When most people think of domestic violence, also known as intimate partner violence, they typically think of the perpetrator of the violence as a man and the victim of the abuse as a woman. While the majority of domestic violence cases often follow that pattern, a disturbingly high number of cases involve male victims. These numbers include men that suffered domestic violence at the hands of women, as well as other men. What’s more shocking is that many men reported that if police were contacted, their abuser was not charged. In some cases, the issue was laughed off. This lack of serious consequences only leaves these male victims of domestic violence more vulnerable. Even creating a stigma that silences them. In order to help prevent this problem, we must further understand it. Read on to see how domestic violence against men is a rampant global issue that often goes unnoticed.

Shocking Numbers Of Abuse

The Centers for Disease Control recently published a shocking article on intimate partner violence against men, that illustrated just how bad this problem has become in this country since going unchecked. The CDC found that 1 in 3 men experience some kind of stalking, sexual violence, or physical violence by an intimate partner. That is a third of all the men in the United States. Or,  millions of men who are being silenced by the stigma that we have created.

For many men, the first instance of domestic violence occurs before they turn 25. Which is, in many cases, before they are even 18. The CDC study illustrated just how deep and pervasive the issue of domestic violence against men in this country is. Even showing how men have been traumatized by western ideals of masculinity into sweeping this violence under the rug. The stigma that surrounds intimate partner violence must be broken in order to help these male victims feel comfortable demanding justice.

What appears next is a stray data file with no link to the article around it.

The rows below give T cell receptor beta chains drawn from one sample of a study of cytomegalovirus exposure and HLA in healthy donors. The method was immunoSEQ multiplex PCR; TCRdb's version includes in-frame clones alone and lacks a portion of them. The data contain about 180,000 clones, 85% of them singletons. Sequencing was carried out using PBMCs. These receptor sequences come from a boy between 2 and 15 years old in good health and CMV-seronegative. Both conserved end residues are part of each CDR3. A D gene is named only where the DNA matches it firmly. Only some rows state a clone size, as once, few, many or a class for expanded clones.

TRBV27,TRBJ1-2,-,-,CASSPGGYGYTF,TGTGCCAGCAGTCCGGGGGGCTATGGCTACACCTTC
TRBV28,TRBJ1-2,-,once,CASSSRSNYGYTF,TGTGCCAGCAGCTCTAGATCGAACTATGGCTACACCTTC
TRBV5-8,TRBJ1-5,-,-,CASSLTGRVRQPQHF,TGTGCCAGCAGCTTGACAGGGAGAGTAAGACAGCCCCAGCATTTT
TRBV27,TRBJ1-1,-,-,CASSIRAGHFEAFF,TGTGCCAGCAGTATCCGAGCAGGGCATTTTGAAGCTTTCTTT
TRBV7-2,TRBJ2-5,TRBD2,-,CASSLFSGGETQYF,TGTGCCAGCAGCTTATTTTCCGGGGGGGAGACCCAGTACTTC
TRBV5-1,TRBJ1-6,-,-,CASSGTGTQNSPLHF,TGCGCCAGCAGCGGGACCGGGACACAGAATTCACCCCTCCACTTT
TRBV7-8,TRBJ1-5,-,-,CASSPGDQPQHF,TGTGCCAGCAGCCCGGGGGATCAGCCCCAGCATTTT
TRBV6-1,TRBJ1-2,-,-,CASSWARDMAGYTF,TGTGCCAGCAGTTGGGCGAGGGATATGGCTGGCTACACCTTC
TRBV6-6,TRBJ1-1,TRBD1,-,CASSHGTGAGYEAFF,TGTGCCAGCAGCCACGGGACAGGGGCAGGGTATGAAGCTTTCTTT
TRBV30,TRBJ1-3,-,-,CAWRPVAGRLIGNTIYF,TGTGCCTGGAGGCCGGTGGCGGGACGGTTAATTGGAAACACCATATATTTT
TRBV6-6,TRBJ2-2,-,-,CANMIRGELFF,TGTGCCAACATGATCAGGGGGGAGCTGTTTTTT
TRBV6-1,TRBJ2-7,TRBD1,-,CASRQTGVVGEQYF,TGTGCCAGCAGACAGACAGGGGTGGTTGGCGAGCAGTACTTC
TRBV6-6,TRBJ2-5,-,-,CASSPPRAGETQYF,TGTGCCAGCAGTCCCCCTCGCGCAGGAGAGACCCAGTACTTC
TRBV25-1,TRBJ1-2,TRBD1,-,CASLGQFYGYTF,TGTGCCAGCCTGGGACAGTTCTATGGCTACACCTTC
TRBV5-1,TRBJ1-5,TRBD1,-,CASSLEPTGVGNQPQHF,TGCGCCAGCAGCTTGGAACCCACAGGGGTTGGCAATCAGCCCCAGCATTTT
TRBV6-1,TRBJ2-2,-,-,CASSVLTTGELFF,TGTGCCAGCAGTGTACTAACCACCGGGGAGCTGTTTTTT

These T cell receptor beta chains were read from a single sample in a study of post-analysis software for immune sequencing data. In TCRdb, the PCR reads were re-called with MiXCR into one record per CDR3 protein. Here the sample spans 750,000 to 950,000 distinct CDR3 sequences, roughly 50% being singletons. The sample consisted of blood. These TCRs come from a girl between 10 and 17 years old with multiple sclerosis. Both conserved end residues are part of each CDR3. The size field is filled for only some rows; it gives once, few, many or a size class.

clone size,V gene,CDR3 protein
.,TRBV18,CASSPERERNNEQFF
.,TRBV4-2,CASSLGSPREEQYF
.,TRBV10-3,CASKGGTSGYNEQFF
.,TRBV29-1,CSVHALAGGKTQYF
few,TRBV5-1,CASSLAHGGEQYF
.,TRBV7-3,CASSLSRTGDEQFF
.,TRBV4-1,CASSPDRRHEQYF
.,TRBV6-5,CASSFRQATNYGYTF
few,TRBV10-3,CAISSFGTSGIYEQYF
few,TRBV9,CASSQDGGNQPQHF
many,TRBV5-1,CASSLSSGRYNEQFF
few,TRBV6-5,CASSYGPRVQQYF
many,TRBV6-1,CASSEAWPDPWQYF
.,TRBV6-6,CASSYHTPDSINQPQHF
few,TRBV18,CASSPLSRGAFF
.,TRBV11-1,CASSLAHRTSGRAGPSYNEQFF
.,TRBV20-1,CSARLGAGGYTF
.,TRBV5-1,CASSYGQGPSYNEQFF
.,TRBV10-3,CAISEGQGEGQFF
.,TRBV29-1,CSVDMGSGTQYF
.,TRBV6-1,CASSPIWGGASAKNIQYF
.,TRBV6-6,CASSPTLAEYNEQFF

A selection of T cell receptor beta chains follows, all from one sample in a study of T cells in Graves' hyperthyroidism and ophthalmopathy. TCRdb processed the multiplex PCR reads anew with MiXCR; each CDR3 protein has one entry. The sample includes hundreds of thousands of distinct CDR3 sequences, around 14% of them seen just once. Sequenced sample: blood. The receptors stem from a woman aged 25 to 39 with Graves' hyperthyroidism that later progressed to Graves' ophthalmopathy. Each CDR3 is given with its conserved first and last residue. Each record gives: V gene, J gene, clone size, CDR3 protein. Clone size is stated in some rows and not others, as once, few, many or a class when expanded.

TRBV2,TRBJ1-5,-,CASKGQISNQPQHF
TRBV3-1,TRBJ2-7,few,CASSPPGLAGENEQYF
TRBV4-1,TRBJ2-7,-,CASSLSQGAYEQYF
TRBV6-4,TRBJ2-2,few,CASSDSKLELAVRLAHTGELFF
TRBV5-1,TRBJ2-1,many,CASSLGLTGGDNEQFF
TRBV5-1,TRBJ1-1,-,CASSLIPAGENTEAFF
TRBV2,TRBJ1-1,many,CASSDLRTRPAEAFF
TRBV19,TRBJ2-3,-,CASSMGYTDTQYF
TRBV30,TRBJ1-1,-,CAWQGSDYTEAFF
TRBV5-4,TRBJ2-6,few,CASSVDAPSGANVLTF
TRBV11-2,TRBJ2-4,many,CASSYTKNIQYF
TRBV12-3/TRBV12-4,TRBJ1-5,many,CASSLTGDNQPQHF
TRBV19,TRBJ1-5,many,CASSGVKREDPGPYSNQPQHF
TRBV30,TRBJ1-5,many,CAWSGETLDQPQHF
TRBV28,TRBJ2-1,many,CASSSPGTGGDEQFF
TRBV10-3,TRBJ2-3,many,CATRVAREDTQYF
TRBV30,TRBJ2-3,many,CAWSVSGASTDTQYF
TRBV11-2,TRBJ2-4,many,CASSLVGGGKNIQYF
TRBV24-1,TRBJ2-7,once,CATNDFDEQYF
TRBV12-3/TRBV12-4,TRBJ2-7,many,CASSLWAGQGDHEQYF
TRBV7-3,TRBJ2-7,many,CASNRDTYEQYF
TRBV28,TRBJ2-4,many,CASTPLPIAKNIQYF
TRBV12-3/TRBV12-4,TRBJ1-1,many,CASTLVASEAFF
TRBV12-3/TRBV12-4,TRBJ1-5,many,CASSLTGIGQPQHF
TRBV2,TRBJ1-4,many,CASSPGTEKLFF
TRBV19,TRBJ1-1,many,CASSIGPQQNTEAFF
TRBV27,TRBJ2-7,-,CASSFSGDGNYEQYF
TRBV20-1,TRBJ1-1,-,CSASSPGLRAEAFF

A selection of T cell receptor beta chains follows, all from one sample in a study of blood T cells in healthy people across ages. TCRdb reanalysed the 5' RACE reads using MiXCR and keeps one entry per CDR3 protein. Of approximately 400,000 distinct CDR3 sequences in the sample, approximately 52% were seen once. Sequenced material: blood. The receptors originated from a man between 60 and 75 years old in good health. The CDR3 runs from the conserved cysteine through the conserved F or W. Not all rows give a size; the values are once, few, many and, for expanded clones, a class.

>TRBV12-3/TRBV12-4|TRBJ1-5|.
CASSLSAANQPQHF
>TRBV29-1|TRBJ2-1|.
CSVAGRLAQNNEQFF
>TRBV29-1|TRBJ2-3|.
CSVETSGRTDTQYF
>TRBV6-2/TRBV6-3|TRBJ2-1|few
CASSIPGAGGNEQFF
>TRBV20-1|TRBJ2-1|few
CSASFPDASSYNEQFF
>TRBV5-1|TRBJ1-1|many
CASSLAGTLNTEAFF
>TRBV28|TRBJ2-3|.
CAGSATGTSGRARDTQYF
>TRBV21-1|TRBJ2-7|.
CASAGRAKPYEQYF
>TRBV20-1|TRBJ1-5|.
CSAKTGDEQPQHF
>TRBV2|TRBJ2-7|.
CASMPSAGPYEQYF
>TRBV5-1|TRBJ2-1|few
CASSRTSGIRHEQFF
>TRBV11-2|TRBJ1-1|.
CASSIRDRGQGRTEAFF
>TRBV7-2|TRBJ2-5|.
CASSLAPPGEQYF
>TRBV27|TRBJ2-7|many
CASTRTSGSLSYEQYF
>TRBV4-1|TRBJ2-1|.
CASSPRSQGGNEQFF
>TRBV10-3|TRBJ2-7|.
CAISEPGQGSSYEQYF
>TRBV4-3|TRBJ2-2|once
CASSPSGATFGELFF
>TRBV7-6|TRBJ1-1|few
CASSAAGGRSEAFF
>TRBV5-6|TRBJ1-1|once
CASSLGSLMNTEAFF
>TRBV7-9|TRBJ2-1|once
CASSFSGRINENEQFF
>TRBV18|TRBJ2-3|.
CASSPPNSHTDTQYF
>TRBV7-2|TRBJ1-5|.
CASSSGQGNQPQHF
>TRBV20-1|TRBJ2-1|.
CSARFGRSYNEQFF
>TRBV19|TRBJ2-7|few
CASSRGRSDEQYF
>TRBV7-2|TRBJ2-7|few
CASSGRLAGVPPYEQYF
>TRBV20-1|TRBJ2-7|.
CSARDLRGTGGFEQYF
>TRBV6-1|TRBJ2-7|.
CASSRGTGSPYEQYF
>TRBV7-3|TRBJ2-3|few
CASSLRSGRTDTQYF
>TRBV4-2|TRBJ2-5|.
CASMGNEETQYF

Breaking The Stigma

In movies, TV, and other media we often hear the phrase “you hit like a girl” or schoolyard boys jeering “you got beat up by a girl.” The stigma that surrounds male victims of domestic violence is based purely on the fact that society cannot fathom that a woman could hurt a man. This concept simply doesn’t fit the narrative that society has ascribed to men as big and strong. Unfortunately, the numbers don’t lie. With a third of American men having been the victim of some kind of domestic violence, it is time that we break this stigma and show that domestic violence is an issue that affects all genders, not just women.

This stigma not only prevents men from getting the help they need because they are too ashamed of having become a victim, but also causes systemic problems that prevent men from getting help. The overwhelming majority of domestic violence shelters are reserved only for women and children. These same shelters only allow a tiny minority of men. Even worse, there’s a smaller amount being specifically dedicated to men. These shelters could be the difference between life or death for men who are suffering from intimate partner violence. But, the stigma is keeping them from getting the help they need.

What Can Be Done To Help Men Facing Domestic Violence?

In order to break this stigma and allow men to receive the aid they need for domestic violence, certain systemic changes need to occur. First and foremost, intimate partner violence education in public schools should include education for both male and female victims. Police should be trained on how to properly deal with a situation with a male victim as well. Most importantly, people must be vocal about the fact that domestic violence against men is a rampant issue. By creating these conversations men who are suffering from domestic violence may feel more comfortable and safe coming forward and confiding in friends and family.

If you are facing intimate partner violence in Alabama and are looking to seek legal help, look no further than Tim Fleming. Tim Fleming has 30 years of experience as an attorney. Tim has seen it all and will be able to help you achieve the legal result you seek. Call or contact Tim to get justice today.